Two Paths to Legal Innovation that Changes How Lawyers Work
In my last post, I wrote unless innovation changes how lawyers work, it likely delivers little benefit to firms or clients. Since publishing that post 10 days ago, three recent items suggest two ways to get lawyers to change how they work.
Law Department – Law Firm Collaboration
Toby Brown‘s piece, The Future of Change is Client/LawFirm Collaboration (Thomson Reuters Practice Innovations, March 2018), lays out one path to innovation with good likelihood of changing how lawerys work. I summarize it here:
- Most client requests for innovation are vague and when firms propose changes, clients often demur.
- “The elephant in the room, in my humble opinion, is driving change in the way lawyers work. We need to develop methods that require fewer and cheaper hours, but that provide the same or better outcomes.”
- General discussions of change don’t work. Toby’s example is document automation, where discussions often go in circles and end up with no action. Lawyers on both sides are too busy to focus on it and can’t agree on language to use.
- Driving changing requires clients and firms to work together closely, on a specific set of matters.
- For those matter, agree on specific cost-saving changes. Measure those changes. And adjust fee arrangements to motivate both sides to accept them.
- For example, to achieve a 10% savings on acquisitions, Toby suggests identifying an element of work that repeats and can be automated: due diligence review. Both sides agree to use technology to accelerate the review and lower cost, non-partner track lawyers, all under a legal project management umbrella. The client has to sign-off on each and the firm has to invest in each.
For a great example of this, read The Law Firm Disrupted: Walmart Won’t Pay You to Cut and Paste (Roy Strom, Law.com, 5 April 2018). It explains how a Walmart law firm proposed using a tool it built, LegalMation. That software reduces by up to 80% the time and cost to respond to complaints by automatically generating first drafts of several required documents. That surely changes how lawyers work. [Side note: LegalMation is built on IBM Watson.]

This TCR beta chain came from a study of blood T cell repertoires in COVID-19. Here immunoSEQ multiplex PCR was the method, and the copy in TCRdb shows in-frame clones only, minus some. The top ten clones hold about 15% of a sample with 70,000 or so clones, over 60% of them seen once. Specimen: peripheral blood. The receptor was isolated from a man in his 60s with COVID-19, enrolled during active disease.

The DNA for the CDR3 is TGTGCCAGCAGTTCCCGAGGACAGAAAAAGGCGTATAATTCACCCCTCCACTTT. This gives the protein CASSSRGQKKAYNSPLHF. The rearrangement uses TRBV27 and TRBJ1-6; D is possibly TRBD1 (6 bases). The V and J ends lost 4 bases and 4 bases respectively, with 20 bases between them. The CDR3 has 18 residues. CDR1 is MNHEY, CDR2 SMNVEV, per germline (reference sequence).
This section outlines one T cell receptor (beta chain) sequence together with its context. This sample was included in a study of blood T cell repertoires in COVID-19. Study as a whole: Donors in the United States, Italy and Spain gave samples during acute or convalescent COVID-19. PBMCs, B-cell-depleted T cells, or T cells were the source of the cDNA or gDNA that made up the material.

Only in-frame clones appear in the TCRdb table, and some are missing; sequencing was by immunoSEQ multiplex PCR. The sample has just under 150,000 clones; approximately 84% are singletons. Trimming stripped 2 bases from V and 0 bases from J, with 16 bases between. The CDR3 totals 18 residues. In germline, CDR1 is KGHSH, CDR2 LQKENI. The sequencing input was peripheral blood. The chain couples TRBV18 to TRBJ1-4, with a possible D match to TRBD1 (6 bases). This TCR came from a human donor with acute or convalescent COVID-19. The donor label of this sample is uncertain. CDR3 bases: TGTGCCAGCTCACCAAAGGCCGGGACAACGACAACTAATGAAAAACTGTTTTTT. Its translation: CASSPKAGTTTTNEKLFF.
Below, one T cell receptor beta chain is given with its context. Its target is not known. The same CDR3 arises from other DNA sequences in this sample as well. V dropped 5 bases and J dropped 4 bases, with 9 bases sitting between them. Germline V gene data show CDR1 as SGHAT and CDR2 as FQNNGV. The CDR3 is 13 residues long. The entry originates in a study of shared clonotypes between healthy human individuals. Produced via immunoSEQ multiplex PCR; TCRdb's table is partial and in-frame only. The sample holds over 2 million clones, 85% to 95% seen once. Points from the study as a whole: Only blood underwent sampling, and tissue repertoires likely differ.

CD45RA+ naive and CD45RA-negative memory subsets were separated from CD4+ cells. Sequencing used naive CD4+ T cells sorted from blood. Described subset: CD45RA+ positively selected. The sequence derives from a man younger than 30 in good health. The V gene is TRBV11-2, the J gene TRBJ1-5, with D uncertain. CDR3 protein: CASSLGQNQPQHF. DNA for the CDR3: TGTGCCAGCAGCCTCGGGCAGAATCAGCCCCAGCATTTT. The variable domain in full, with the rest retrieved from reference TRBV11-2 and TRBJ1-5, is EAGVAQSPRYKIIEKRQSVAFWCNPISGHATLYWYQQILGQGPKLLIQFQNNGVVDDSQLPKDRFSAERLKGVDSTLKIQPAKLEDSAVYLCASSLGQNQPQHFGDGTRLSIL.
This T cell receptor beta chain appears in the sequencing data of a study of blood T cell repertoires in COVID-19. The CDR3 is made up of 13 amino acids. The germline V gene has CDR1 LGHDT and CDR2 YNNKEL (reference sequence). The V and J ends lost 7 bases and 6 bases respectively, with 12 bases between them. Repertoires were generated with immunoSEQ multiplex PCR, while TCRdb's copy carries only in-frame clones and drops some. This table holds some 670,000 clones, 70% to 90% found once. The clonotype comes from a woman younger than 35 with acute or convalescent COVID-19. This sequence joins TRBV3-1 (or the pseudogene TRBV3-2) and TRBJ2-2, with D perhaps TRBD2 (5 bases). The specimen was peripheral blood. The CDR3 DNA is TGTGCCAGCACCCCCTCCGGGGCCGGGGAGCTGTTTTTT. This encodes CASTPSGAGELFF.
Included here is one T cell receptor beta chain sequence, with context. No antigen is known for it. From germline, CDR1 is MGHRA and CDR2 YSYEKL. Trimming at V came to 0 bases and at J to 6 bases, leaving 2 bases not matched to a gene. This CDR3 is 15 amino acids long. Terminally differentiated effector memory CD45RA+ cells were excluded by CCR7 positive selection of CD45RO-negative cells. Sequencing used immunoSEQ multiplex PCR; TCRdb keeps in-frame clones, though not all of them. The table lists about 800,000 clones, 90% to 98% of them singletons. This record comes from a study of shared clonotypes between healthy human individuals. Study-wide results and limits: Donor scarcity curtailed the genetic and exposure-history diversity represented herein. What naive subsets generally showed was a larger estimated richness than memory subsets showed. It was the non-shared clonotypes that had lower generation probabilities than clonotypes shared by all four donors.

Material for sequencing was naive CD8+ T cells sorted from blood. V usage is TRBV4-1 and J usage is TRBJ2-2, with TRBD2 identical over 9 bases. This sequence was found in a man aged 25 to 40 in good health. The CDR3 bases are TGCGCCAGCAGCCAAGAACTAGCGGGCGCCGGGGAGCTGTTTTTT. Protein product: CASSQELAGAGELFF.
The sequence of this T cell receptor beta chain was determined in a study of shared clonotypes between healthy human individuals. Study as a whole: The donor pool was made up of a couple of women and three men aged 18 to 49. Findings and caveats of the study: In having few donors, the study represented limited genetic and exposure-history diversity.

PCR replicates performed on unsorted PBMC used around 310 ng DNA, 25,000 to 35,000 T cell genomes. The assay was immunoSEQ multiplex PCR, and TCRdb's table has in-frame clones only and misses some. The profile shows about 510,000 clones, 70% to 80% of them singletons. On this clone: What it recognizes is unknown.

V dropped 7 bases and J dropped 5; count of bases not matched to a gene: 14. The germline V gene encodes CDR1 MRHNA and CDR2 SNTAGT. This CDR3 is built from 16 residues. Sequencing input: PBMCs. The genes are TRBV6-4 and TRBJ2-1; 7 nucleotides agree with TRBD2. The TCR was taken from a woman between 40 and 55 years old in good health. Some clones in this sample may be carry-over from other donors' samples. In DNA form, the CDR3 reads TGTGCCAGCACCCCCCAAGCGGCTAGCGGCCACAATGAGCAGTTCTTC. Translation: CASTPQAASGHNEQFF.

LegalMation is talking to some Am Law 100 firms but the founder says “partners at law firms almost always worry about the loss of associate hours that corresponds with licensing a tool like LegalMation.” This illustrates Toby’s point about collaboration. Someone must propose a change for a set of matters. Both sides must agree to a set of steps to make it happen. And fees have to be worked out that motivate both sides.
Unilateral Client Action that Creates a Motivating Framework.
Another path to change how lawyers work comes from Jeff Carr, GC of Univar. He recently sent his outside counsel an email saying
We believe that the relationship between Univar and its outside counsel should reflect core principles of delivering value with integrity. We define “delivered value” as (1) effectiveness, (2) efficiency, and (3) experience (of the customer). We call this “E3.” We wish to meaningfully reward firms for exceeding our expectations in these areas. By the same token, the compensation paid for performance that does not meet our expectations should be and will be reduced. To accomplish this, we must clearly communicate our expectations on service, performance, and outcomes, and provide you meaningful feedback.
You can read the entire letter at the Remaking Law Firms blog, publish by George Beaton. This sets the stage for law firms to collaborate – if they so choose – and to win a spot on a panel that will include fewer firms. Jeff outlines some of the changes he expects in two law firm guidance documents, which include:
- Setting, agreeing on, and recording a scope and budget for all projects.
- Defining RACI protocol per matter. (Responsible, Accountable, Consulted, Informed.)
- A portion of the budget at risk, subject to client evaluation of E3.
- After action reviews by Univar that lead to process improvements.
- Re-use work product wherever possible, use technology where possible, and improve processes continually, and do not go for perfection unless agreed upon in advance.
This approach sounds more top down than collaborative but the letter also states “We hope that you will want to join us as we innovate and create new, mutually-beneficial ways of working together.” Carr has a long history of motivating and supporting innovative law firm approaches. His innovative ways of working with law firms as GC at FMC was widely publicized for many years. I believe his approach creates strong incentives for changes in how lawyer work that that reduce costs and provide Univar with greater value.
I would love to hear from readers if they see other paths to innovation that changes how lawyers work to create more value for clients while protecting or increasing firm profits.
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